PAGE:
"New information technologies are integrating the world in global networks. Computer-mediated communication begets a vast array of virtual communities." Manuel Castells (2000a:21-22) was not the first to make this statement, but he brought it to the point. It opens up a vast new field for the social sciences and the humanities. Indeed a lot of discussions already have been triggered. Particularly interesting is the question, if groups of individuals who communicate exclusively online can be called communities. (Watson 1997) But Castells already went some steps further: "Finally, perhaps the most important feature of multimedia is that they capture within their domain most cultural expresssions, in all their diversity. [...] Cultures are made up of communication processes." (2000a:403)
On the other hand, concerning most online-groups which appear in studies so far, it is quite difficult for me to speak of
communities or even a distinct culture. In my opinion the difficulty lies in the choice. More often than not the
condensation-core of the chosen groups, the vital interest shared by the members, is far apart from the issues of the
mediating technology. Research was done on musicians' or soap-operas' fan-groups, on religious communities, and on all kinds
of self-helping groups dealing with life's hardships. The majority of the members of groups like that are not used to CMC and
ICTs in general. This has two main consequences:
1) The communication between the individuals is limited on one or few channels: very common are e-mail and IRC - seldomly
both together and usually not simultaneously.
2) Not being used to the medium makes it difficult to communicate content deviating from the group's central shared
Because of all that I 'chose' a group whose members not only are highly used to CMC and ICTs, but deal with them virtuously
and creatively. The single individuals are online for long spans of time on a daily basis and during that time are in contact
with the other group-members via multiple channels. Put to use are:
1) Many linked, but independent websites of which every single one features a news-page, up- and download-features and
multimedia-forums suitable for heavy data-traffic.
2) Websites and servers of individual members designed, written, and maintained by themselves, customized to specific needs.
Sometimes sites or servers are hidden in order to be accessed by the group or a sub-group only. This includes ftp-servers and
specific web-applications like weblogs and wikis.
3) One-to-one and one-to-many e-mail.
4) Real-time chat services like IRC, ICQ, MSN, etc. including their possibilities of quick and direct exchange of large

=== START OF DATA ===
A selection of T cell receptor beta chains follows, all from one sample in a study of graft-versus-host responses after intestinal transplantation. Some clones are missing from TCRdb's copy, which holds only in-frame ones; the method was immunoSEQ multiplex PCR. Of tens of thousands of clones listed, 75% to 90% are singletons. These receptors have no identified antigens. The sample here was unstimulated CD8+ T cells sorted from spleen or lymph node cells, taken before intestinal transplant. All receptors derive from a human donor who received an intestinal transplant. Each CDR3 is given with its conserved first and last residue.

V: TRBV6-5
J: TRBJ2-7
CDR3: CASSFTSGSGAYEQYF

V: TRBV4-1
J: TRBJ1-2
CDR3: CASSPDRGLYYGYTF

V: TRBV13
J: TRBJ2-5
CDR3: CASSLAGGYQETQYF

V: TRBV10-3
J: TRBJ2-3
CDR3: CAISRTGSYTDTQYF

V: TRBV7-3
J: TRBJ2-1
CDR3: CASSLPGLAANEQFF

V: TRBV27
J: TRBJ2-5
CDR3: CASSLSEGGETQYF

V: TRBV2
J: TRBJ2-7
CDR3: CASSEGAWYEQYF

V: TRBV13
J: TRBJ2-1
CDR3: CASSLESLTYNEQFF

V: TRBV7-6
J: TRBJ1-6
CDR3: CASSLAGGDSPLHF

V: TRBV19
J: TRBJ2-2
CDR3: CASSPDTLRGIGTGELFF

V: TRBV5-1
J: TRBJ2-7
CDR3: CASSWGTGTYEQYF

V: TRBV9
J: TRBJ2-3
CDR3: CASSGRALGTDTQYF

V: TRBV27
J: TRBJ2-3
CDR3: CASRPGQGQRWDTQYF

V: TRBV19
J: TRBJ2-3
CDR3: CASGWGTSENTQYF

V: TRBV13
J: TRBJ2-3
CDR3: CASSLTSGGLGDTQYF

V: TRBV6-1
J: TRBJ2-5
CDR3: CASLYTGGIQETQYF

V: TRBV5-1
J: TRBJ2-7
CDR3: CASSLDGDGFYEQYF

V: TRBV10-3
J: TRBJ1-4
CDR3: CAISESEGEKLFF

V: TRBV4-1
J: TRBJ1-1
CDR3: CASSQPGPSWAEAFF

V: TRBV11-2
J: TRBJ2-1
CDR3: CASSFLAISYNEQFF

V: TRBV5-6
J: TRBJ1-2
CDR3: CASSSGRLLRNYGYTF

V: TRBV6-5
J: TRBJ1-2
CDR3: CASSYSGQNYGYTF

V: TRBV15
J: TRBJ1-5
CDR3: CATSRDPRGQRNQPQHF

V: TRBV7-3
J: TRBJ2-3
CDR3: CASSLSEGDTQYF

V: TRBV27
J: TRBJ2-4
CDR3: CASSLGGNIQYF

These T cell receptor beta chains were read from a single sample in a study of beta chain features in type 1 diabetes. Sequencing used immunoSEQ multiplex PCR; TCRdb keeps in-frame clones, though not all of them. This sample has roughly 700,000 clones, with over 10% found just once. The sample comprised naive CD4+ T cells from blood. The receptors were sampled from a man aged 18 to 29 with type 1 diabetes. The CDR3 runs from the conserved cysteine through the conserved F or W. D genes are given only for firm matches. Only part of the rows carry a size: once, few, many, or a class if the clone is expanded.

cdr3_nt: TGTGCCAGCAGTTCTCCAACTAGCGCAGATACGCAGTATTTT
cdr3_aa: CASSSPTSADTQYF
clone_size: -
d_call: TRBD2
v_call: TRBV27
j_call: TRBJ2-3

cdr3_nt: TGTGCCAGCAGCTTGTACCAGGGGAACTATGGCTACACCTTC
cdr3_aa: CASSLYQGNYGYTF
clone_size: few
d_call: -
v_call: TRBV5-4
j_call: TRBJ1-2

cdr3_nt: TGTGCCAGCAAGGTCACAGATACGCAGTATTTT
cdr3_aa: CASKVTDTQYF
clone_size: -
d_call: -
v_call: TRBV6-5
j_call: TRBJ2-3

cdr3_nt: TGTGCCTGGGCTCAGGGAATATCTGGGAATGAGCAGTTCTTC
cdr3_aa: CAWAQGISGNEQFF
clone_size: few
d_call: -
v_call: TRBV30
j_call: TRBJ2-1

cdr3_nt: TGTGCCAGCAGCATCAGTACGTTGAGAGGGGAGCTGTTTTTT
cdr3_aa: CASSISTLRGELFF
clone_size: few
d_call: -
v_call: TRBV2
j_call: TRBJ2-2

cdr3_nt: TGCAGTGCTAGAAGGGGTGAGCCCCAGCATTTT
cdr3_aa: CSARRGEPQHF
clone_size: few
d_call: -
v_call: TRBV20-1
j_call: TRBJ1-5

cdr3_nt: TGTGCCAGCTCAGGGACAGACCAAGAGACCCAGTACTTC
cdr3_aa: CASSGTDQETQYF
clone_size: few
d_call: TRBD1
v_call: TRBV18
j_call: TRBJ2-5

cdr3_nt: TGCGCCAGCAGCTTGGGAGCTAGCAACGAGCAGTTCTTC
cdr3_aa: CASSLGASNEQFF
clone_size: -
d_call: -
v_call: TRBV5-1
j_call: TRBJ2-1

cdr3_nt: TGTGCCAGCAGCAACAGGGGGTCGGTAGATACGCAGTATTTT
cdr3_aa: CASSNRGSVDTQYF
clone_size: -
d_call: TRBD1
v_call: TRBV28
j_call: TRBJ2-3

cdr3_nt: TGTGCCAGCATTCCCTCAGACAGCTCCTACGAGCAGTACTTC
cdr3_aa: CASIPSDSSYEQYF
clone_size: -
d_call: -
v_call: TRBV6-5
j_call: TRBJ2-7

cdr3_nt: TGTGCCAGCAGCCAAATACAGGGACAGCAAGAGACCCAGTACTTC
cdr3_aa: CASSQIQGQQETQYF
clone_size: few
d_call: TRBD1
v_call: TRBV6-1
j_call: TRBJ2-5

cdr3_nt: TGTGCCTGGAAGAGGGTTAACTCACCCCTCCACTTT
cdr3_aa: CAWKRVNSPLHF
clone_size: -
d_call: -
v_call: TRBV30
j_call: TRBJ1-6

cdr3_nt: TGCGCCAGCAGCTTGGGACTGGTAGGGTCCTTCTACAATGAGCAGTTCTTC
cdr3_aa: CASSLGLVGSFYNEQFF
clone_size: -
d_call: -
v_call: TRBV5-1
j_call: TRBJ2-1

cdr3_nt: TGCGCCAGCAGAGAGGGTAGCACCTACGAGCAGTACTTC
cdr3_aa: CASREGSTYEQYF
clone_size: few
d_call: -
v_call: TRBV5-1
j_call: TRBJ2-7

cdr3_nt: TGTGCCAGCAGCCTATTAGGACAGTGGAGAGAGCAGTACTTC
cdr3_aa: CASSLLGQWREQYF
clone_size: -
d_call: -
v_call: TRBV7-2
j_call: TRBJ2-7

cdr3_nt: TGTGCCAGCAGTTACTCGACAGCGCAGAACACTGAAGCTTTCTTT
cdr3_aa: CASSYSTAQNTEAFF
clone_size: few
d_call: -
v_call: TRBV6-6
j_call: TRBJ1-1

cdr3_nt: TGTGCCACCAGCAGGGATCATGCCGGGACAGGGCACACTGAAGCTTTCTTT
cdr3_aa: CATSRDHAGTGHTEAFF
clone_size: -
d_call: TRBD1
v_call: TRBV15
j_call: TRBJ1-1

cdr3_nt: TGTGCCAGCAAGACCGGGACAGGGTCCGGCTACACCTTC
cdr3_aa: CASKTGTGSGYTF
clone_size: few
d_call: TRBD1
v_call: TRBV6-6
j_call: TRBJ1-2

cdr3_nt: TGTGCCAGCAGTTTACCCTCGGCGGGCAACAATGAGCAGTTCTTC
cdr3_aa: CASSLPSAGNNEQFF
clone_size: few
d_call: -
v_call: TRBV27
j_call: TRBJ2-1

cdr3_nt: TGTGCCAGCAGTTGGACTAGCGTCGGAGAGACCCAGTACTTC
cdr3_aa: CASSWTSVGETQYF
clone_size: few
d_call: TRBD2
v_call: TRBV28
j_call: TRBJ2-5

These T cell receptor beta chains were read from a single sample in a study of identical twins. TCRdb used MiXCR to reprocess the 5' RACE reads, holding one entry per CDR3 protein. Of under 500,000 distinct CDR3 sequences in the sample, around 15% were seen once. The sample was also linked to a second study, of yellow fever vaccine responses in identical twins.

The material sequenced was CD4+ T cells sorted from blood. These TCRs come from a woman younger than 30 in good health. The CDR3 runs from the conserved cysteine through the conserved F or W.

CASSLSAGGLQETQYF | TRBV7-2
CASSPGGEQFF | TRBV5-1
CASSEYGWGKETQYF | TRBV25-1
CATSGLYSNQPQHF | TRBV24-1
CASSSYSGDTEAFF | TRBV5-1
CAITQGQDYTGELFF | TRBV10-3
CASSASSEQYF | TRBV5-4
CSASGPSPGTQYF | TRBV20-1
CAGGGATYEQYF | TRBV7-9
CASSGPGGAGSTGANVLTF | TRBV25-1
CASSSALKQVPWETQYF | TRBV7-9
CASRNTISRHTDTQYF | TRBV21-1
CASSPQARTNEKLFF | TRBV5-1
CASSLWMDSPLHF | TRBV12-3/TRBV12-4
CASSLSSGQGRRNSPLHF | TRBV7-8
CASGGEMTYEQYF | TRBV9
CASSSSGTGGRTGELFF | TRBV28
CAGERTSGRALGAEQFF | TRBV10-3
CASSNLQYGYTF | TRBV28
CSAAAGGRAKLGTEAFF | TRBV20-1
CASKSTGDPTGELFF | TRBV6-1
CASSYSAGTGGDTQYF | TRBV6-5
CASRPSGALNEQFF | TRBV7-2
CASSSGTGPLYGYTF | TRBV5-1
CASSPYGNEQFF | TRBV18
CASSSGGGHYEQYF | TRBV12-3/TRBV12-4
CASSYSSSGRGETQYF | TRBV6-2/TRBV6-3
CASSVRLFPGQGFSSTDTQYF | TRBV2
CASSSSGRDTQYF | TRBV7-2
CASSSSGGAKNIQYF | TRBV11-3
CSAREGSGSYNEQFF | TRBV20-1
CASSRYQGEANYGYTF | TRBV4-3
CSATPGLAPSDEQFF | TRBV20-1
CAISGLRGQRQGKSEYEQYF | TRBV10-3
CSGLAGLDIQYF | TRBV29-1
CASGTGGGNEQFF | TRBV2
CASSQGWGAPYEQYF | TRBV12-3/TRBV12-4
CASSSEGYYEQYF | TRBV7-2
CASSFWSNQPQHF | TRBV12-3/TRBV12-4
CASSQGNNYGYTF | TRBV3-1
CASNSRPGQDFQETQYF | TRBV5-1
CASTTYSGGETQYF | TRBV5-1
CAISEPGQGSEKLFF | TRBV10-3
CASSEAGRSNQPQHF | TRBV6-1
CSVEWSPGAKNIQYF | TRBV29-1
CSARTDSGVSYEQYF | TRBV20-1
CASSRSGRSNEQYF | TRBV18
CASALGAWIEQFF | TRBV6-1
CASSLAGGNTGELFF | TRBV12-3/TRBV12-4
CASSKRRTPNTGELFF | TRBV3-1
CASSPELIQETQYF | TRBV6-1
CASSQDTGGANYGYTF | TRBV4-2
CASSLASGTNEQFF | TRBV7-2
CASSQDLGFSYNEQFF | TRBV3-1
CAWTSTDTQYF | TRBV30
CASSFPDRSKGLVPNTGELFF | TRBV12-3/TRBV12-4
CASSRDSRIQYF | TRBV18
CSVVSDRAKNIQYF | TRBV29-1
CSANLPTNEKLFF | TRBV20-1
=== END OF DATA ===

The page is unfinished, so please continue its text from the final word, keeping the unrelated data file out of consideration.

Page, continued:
amounts of data which is virtually indetectable by third parties.
Because of intense cooperation and the resulting trust between the members of the group, and the casual and effortless usage
and management of the aforementioned channels the threshold of exchanging all kind of information is very low. Besides
information concerning the group's core-interest, a plethora of off-topic issues, seamingly meaningless talk ("gossip"),
and private issues are exchanged and discussed -
social interaction becomes apparent. Even effects like social stratification of the group are reflected and discussed by the
group itself. In short, dynamic sociocultural processes shine up. Anthropological methods are very well suited to grasp those
and anthropological models and theories seem useful to understand them.
The core interest of "my group" is the modification of computergames. Gamemodding means the alteration of
professionally produced and commercially marketed computergame-software by private individuals or groups. The degree of
modification reaches from gameplay-tweaks via new and original maps up to so-called total conversions
(TCs). The latter constitute completely new games; the original game is not recognizable anymore, as it only delivers the
base of the new game, the game-engine. The quality of the mods spans from crude technical exercises to artistic
comments on, and interpretations of contemporary history and pop-/culture.
The central method, or bundle of methods, of this project is 'thick participation' (Spittler 2001), the radicalized form of 'participant observation'
as brought to anthropology by Rivers (????) and Malinowski (1922, 1926).
According to Gerd Spittler
'thick participation' " implies apprenticeship and practice, natural conversation and observation, lived experience and sensuous research. Because this powerful method is time consuming it is less threatened by its critics than by bureaucratic grant restriction." (2001:1)
The project is 'open research' in several dimensions. My website and weblog simultaneously serve multiple purposes: they are my notebook, writing desk and
multimedia online filing system, they maintain world/webwide communication about the ongoing project with fellow scientists, they present my project to a wider public,
and -- above all -- both constitute a part of the communication and interaction with the members of "my cyberian tribe". Website and weblog accompanying the project constitute
a fusion between spheres, which normally are well seperated in anthropological research: field-data, informal scientific discussion, public-relations work, and a part of the field itself.
This diverse groups have access to the same dynamic and interactive material, which contains some risks: What appears perfectly sound to e.g. a game-modder may seem awkward
to a scientist and vice versa. My reputation in the modding-community as well as in the scientific community may be at stake -- a fellow-modder jokingly already named me "teh intellectuale"
(int. missp. for "THE Intellectual").
-- WORK IN PROGRESS, to be continued --